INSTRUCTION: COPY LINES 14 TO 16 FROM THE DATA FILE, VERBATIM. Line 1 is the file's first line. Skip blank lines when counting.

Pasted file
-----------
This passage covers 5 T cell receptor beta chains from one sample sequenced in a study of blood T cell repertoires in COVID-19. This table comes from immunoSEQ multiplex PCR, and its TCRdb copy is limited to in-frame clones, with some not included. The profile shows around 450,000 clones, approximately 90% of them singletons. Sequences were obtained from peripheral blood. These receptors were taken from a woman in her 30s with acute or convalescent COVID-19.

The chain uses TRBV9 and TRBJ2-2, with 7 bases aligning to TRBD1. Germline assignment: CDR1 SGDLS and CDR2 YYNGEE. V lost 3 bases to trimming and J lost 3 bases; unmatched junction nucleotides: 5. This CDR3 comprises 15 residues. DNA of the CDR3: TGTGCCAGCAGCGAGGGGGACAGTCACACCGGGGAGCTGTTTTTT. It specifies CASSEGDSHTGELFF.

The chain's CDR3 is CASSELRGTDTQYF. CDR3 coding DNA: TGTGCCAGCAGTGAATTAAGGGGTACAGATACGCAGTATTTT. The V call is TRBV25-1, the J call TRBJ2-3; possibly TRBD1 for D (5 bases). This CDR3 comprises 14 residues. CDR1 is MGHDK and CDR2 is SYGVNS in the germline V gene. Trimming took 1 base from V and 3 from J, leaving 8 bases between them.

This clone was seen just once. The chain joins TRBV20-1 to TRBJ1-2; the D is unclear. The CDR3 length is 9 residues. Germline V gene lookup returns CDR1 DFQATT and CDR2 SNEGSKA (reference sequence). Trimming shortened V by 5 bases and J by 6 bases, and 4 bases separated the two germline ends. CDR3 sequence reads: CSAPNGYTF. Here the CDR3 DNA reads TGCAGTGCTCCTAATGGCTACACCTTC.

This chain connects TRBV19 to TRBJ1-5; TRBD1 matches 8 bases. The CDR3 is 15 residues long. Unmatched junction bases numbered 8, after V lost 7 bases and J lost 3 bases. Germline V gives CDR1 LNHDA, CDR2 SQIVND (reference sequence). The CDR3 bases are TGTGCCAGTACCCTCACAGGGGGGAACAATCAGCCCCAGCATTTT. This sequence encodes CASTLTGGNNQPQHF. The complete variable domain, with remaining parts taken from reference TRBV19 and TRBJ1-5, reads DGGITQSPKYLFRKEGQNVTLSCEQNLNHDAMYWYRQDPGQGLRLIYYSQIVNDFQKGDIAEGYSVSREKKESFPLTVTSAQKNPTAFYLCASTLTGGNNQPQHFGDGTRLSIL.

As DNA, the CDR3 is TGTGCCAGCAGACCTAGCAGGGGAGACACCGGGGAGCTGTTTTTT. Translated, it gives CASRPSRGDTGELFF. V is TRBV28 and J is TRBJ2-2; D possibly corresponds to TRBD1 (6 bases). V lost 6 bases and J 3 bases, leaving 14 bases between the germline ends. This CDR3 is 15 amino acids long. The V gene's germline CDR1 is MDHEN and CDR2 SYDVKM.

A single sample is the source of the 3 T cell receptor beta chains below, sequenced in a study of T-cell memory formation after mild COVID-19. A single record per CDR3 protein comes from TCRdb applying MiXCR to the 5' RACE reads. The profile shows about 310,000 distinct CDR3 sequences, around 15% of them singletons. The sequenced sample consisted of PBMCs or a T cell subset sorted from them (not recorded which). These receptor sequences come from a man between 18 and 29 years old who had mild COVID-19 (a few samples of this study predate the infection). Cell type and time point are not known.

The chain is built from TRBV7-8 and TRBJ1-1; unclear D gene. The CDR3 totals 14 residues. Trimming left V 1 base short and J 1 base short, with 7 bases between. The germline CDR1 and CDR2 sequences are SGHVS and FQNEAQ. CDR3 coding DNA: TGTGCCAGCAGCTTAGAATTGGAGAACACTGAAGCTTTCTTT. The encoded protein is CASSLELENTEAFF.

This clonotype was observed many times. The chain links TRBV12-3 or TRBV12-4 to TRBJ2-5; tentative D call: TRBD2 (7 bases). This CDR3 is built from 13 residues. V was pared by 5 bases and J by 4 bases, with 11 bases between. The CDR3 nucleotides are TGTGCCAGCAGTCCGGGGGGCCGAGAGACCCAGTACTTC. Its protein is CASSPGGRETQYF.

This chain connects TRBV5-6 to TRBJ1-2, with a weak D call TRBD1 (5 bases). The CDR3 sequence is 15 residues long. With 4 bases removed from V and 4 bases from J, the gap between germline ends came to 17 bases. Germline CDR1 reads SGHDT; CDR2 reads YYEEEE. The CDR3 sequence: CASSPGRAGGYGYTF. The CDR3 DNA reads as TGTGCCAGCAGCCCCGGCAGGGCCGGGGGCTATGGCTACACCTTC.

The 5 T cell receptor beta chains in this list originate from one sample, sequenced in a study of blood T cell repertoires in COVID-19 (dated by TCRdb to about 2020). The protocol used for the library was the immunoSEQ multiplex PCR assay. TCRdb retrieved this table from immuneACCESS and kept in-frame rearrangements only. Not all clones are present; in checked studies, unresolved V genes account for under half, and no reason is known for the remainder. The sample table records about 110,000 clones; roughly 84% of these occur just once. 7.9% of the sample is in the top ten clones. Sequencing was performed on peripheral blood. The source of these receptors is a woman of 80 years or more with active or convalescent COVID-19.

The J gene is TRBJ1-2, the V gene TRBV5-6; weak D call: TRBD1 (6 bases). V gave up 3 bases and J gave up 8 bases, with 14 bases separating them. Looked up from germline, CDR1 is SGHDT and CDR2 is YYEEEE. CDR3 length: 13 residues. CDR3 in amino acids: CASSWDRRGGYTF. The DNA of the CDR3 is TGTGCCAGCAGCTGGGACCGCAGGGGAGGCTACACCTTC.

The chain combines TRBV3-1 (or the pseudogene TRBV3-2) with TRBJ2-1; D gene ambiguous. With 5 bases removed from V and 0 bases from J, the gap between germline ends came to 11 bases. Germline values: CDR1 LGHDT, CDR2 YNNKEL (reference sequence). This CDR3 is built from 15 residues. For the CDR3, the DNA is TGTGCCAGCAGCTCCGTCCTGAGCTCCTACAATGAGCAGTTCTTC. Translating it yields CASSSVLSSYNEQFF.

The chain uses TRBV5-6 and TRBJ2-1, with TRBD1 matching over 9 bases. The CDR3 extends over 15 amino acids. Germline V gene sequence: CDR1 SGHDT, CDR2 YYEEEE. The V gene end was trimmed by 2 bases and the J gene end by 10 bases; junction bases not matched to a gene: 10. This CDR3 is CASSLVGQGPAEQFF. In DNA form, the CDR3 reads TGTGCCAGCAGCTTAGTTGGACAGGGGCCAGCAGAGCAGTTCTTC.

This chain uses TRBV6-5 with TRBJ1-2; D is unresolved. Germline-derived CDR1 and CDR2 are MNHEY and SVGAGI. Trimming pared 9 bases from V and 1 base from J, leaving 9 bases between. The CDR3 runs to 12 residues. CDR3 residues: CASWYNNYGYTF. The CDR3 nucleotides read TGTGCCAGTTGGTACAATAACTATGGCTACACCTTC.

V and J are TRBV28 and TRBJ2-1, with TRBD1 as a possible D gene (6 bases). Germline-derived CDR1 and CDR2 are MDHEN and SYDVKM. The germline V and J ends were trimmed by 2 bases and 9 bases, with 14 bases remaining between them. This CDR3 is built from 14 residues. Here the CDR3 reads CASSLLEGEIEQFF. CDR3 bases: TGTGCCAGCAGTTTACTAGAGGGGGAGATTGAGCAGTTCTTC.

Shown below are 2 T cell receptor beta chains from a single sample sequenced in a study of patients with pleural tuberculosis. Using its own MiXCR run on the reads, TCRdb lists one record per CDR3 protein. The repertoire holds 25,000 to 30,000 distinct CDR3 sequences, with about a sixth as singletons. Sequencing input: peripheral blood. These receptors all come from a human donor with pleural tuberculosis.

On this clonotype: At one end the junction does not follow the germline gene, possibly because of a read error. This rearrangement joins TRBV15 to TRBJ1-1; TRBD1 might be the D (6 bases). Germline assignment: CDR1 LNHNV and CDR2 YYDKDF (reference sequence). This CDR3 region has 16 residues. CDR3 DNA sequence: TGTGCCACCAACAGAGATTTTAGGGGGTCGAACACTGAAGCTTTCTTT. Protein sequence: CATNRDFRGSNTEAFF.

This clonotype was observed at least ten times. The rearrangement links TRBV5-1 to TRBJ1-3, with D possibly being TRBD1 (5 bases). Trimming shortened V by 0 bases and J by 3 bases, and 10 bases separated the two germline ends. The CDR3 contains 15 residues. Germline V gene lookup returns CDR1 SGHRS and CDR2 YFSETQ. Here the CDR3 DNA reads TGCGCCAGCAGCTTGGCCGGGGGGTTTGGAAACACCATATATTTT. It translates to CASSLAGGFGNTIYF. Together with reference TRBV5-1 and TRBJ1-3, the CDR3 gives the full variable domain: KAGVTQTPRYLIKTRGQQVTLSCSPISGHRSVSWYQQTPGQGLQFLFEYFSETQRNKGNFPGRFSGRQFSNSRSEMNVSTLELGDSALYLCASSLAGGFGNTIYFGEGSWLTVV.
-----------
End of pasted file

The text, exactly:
The chain uses TRBV5-6 and TRBJ2-1, with TRBD1 matching over 9 bases. The CDR3 extends over 15 amino acids. Germline V gene sequence: CDR1 SGHDT, CDR2 YYEEEE. The V gene end was trimmed by 2 bases and the J gene end by 10 bases; junction bases not matched to a gene: 10. This CDR3 is CASSLVGQGPAEQFF. In DNA form, the CDR3 reads TGTGCCAGCAGCTTAGTTGGACAGGGGCCAGCAGAGCAGTTCTTC.

This chain uses TRBV6-5 with TRBJ1-2; D is unresolved. Germline-derived CDR1 and CDR2 are MNHEY and SVGAGI. Trimming pared 9 bases from V and 1 base from J, leaving 9 bases between. The CDR3 runs to 12 residues. CDR3 residues: CASWYNNYGYTF. The CDR3 nucleotides read TGTGCCAGTTGGTACAATAACTATGGCTACACCTTC.

V and J are TRBV28 and TRBJ2-1, with TRBD1 as a possible D gene (6 bases). Germline-derived CDR1 and CDR2 are MDHEN and SYDVKM. The germline V and J ends were trimmed by 2 bases and 9 bases, with 14 bases remaining between them. This CDR3 is built from 14 residues. Here the CDR3 reads CASSLLEGEIEQFF. CDR3 bases: TGTGCCAGCAGTTTACTAGAGGGGGAGATTGAGCAGTTCTTC.